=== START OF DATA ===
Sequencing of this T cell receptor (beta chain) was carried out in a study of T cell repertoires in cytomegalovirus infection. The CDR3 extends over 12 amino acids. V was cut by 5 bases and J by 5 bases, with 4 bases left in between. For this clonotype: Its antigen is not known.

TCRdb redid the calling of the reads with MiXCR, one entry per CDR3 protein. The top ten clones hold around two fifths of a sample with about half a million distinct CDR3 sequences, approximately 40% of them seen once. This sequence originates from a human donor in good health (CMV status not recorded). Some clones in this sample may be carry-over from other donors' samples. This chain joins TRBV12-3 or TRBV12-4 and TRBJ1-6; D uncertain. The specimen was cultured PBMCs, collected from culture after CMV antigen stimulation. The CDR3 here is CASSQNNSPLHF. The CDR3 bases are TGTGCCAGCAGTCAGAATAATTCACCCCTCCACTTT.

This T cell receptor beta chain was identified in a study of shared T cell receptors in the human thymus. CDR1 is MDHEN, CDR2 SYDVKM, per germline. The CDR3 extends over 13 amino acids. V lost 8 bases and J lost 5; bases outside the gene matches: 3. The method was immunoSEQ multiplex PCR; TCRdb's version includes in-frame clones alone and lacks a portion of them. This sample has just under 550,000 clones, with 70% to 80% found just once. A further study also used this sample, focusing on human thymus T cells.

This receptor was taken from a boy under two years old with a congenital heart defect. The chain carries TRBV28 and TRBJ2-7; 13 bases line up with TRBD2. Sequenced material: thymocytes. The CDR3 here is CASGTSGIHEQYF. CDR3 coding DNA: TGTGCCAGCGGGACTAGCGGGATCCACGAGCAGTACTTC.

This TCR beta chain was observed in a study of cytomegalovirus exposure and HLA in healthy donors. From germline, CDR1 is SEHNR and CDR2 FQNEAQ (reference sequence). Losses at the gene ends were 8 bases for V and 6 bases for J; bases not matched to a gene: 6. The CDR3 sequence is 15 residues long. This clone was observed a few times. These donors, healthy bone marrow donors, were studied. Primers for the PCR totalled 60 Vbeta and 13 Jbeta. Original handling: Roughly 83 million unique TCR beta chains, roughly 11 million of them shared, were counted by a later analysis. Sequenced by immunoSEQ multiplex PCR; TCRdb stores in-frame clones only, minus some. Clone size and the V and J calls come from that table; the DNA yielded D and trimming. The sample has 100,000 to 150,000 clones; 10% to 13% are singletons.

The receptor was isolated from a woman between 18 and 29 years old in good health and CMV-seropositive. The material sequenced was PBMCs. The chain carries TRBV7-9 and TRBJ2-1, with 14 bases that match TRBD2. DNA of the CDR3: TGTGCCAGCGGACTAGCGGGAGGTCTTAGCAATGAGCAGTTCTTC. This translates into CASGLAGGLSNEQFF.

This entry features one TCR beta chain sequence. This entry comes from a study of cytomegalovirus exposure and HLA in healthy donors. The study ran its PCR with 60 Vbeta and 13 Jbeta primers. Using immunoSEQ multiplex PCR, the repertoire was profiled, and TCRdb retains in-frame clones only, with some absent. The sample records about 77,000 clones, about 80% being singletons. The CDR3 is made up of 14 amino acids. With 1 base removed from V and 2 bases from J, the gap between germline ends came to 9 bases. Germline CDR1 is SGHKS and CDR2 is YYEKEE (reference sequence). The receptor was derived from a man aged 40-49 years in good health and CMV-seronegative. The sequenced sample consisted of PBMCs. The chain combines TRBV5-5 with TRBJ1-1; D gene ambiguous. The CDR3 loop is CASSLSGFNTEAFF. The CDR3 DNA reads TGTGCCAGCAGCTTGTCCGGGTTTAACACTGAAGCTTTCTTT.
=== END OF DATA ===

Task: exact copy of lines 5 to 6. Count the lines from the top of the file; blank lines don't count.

This TCR beta chain was observed in a study of cytomegalovirus exposure and HLA in healthy donors. From germline, CDR1 is SEHNR and CDR2 FQNEAQ (reference sequence). Losses at the gene ends were 8 bases for V and 6 bases for J; bases not matched to a gene: 6. The CDR3 sequence is 15 residues long. This clone was observed a few times. These donors, healthy bone marrow donors, were studied. Primers for the PCR totalled 60 Vbeta and 13 Jbeta. Original handling: Roughly 83 million unique TCR beta chains, roughly 11 million of them shared, were counted by a later analysis. Sequenced by immunoSEQ multiplex PCR; TCRdb stores in-frame clones only, minus some. Clone size and the V and J calls come from that table; the DNA yielded D and trimming. The sample has 100,000 to 150,000 clones; 10% to 13% are singletons.

The receptor was isolated from a woman between 18 and 29 years old in good health and CMV-seropositive. The material sequenced was PBMCs. The chain carries TRBV7-9 and TRBJ2-1, with 14 bases that match TRBD2. DNA of the CDR3: TGTGCCAGCGGACTAGCGGGAGGTCTTAGCAATGAGCAGTTCTTC. This translates into CASGLAGGLSNEQFF.